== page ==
I recently pegged LinkedIn as a social media company to watch in 2011, but a (relatively) new kid in town, BranchOut, is using social gaming tactics to take on the career-networking giant.
BranchOut’s app launched last summer, but CEO and founder Rick Marini told me that over the next week or so, the company plans to roll out game-like quizzes — and, later, badges and leaderboards — geared towards helping users further their careers. How? The service’s Connections feature enables users to connect to other Facebook users outside their network of friends.
BranchOut targets three constituencies: career networkers, recruiters and sales professionals looking for leads. It has about 150,000 users and is just starting to talk to recruiters and HR professionals. It has 3 million jobs listings — powered by Indeed.com — and 15,000 internships. Today, anyone can place a job listing for free, though BranchOut will eventually charge for that, as well as for advanced search features for recruiting.
BranchOut soaks in and displays two degrees of Facebook friends (i.e., friends and their friends) and any company information they’ve posted. Users can import their public LinkedIn profile information via LinkedIn’s API to create a resume. They can sort connections by friend or by company and make endorsements. (An internship contest is based on collecting endorsements.)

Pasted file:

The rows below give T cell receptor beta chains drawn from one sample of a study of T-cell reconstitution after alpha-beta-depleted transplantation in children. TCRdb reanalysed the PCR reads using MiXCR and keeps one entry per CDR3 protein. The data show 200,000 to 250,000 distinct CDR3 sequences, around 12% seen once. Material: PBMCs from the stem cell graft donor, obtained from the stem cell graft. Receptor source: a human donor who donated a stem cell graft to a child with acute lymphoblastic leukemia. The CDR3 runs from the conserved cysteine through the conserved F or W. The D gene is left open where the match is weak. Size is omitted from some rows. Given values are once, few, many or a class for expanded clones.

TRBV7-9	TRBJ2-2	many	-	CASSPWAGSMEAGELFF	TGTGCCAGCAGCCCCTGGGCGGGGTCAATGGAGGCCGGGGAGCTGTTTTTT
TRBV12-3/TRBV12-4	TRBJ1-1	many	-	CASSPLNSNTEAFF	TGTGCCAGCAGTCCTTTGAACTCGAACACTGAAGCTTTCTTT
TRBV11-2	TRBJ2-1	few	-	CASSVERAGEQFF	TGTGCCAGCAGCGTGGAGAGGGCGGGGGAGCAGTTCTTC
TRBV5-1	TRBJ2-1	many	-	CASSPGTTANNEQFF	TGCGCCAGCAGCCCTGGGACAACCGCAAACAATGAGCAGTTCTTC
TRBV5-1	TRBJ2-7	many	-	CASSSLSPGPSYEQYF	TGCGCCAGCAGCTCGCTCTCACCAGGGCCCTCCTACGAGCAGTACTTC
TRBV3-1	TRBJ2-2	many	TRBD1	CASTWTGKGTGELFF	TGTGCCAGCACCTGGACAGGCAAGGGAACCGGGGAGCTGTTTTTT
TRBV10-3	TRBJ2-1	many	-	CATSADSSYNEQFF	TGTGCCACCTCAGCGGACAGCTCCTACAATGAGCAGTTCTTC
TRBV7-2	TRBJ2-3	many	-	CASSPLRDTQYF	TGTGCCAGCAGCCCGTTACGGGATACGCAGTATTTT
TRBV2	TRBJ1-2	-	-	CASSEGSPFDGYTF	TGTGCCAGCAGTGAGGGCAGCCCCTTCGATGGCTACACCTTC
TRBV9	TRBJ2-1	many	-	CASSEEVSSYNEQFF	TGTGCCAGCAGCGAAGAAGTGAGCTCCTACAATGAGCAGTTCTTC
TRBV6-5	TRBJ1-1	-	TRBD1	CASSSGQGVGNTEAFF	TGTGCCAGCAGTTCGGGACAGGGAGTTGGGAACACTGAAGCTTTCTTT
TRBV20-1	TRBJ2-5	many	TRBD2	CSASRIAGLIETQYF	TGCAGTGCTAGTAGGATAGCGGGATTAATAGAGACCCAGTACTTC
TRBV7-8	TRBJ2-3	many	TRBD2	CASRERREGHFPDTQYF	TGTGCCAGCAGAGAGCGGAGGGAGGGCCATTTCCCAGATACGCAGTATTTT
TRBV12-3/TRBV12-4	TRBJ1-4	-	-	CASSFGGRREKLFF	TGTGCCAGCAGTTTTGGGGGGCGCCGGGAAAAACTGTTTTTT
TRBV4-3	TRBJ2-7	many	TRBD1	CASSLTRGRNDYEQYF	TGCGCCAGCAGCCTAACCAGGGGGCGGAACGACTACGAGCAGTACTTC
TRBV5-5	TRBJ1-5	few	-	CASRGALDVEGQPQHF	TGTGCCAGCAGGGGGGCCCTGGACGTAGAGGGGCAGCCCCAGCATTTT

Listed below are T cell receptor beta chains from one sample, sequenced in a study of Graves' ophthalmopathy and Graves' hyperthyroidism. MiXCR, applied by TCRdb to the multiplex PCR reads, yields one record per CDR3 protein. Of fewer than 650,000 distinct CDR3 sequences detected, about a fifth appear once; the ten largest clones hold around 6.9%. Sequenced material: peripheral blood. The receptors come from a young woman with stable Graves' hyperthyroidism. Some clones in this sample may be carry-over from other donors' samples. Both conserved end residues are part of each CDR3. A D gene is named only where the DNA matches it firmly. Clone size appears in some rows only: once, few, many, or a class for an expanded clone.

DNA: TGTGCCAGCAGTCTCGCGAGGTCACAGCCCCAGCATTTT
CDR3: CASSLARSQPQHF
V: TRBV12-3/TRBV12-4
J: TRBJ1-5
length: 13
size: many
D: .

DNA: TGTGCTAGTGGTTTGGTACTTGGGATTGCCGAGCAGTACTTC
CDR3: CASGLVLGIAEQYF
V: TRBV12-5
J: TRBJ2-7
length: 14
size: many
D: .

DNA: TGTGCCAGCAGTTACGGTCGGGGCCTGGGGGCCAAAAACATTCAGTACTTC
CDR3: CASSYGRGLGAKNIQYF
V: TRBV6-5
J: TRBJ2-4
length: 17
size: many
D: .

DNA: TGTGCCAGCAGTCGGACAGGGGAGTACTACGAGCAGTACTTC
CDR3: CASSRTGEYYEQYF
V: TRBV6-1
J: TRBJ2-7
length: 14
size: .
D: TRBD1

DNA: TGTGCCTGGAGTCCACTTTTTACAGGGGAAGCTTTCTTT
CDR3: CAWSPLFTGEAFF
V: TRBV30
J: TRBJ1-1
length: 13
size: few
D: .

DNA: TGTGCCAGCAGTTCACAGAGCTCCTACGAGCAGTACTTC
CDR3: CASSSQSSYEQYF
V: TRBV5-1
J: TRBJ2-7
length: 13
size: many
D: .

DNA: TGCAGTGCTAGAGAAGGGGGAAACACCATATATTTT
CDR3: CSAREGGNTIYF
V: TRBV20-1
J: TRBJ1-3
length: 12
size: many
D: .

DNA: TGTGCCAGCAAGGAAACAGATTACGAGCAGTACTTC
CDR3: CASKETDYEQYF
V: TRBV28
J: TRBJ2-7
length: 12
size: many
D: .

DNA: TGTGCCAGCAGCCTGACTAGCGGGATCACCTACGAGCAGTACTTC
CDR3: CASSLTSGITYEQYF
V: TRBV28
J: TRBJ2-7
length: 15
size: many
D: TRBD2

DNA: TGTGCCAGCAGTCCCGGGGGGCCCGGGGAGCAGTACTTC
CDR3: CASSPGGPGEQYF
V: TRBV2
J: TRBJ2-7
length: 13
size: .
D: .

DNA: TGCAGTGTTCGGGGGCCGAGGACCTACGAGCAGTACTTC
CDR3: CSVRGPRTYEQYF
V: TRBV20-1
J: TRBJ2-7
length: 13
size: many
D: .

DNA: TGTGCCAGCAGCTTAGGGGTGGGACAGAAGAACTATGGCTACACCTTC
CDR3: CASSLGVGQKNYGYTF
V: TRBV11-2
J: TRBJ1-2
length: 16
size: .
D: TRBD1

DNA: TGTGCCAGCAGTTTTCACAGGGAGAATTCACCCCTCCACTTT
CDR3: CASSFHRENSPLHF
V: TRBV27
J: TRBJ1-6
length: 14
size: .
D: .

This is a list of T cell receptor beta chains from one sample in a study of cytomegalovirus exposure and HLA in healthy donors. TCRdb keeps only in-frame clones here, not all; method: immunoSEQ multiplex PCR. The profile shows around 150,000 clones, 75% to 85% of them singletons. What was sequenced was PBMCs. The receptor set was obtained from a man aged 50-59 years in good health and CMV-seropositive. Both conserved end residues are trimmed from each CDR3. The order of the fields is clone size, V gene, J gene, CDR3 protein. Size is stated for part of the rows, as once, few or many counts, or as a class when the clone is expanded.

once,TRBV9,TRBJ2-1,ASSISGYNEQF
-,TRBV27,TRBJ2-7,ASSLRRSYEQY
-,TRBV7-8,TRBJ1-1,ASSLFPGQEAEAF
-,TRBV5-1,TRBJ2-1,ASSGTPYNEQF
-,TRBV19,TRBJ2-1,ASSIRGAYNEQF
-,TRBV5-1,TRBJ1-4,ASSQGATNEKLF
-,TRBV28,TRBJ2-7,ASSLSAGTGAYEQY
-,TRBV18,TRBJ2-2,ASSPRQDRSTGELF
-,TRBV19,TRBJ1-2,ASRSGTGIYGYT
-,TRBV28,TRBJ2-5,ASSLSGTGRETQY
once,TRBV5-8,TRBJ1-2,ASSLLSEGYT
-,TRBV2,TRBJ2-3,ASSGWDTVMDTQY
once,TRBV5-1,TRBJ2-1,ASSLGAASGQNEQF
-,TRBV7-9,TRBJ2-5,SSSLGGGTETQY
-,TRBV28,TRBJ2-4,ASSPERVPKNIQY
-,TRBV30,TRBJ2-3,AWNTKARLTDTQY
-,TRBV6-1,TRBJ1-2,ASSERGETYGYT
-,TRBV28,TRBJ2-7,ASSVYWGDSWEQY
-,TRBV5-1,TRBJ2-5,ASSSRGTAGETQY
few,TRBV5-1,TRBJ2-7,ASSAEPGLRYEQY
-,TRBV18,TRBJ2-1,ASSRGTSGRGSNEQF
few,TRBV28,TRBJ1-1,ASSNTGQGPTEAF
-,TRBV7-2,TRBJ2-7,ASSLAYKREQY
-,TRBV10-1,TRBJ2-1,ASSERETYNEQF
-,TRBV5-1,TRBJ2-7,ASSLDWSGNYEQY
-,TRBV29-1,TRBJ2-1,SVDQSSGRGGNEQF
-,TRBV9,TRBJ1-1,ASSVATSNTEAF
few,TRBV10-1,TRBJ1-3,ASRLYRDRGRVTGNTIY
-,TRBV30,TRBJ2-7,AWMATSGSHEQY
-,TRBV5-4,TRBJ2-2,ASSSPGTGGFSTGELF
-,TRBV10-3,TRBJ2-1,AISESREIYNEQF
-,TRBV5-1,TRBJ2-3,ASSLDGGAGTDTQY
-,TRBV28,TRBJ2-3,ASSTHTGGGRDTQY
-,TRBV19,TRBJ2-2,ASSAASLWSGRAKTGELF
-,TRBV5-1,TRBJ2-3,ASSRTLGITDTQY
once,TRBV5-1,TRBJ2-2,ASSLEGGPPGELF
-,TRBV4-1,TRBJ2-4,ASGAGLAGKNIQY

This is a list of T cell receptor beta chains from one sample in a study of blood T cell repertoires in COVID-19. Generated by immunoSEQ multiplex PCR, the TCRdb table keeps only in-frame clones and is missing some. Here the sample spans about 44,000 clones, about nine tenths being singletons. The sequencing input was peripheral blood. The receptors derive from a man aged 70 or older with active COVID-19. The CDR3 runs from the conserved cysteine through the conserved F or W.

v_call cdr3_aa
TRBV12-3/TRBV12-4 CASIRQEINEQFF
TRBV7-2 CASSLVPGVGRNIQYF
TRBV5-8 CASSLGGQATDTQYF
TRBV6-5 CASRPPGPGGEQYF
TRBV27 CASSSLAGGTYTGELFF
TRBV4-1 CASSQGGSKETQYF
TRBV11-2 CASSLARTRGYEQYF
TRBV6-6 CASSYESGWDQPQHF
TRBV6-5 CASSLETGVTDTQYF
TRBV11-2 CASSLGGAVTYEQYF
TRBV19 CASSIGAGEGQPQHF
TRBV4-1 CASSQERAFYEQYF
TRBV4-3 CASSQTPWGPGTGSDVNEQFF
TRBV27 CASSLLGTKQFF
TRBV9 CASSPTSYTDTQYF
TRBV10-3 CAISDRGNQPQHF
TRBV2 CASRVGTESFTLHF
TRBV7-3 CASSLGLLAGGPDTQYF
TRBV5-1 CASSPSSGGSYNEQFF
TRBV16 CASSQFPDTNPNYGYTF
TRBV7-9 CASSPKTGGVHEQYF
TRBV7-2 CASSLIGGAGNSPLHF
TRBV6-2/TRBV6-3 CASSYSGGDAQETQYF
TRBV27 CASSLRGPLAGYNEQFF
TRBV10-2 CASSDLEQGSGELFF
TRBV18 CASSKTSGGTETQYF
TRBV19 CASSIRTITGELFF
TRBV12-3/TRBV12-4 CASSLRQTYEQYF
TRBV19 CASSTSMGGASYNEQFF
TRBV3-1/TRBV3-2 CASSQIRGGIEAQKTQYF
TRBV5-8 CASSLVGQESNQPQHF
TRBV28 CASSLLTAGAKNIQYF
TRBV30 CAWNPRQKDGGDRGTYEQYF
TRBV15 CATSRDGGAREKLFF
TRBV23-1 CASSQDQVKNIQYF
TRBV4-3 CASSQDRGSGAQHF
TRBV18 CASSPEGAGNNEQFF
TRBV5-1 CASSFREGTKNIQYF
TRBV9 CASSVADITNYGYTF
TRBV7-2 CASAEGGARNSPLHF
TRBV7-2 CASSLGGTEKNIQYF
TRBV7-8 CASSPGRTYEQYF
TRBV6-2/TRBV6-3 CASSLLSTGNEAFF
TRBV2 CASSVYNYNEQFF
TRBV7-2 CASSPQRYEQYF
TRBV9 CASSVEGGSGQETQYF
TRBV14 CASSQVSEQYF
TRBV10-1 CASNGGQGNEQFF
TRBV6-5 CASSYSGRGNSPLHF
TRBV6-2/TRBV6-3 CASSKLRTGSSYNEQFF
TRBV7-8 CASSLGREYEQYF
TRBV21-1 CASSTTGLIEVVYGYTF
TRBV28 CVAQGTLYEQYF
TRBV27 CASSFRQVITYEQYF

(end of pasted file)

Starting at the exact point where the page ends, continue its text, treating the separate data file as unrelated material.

Marini figures he can leverage Facebook’s nearly 600 million users with their existing friends networks to gain ground against LinkedIn’s 85 million users. He believes that a college or just-graduated audience will choose to add a professional filter to their Facebook network, rather than build a new one from scratch at LinkedIn.
BranchOut is facing a more crowded market. In the fall, LinkedIn beta-launched “Career Explorer,” a service that includes gaming elements for college students, and there are plenty of other social media competitors, including at least 10 other Facebook jobs apps. More importantly, while recent grads are certainly seeking professional connections, they don’t necessarily have any meaningful ones yet. BranchOut will have to attract some experienced professionals with valuable business contacts, not just Facebook “super connectors.”
Marini has learned much from his previous startup, Tickle, which was acquired and then shut down by Monster.com. To read some of BranchOut’s most promising strategies, read my column at GigaOM Pro (subscription required).
Image source: flickr user 24oranges.nl
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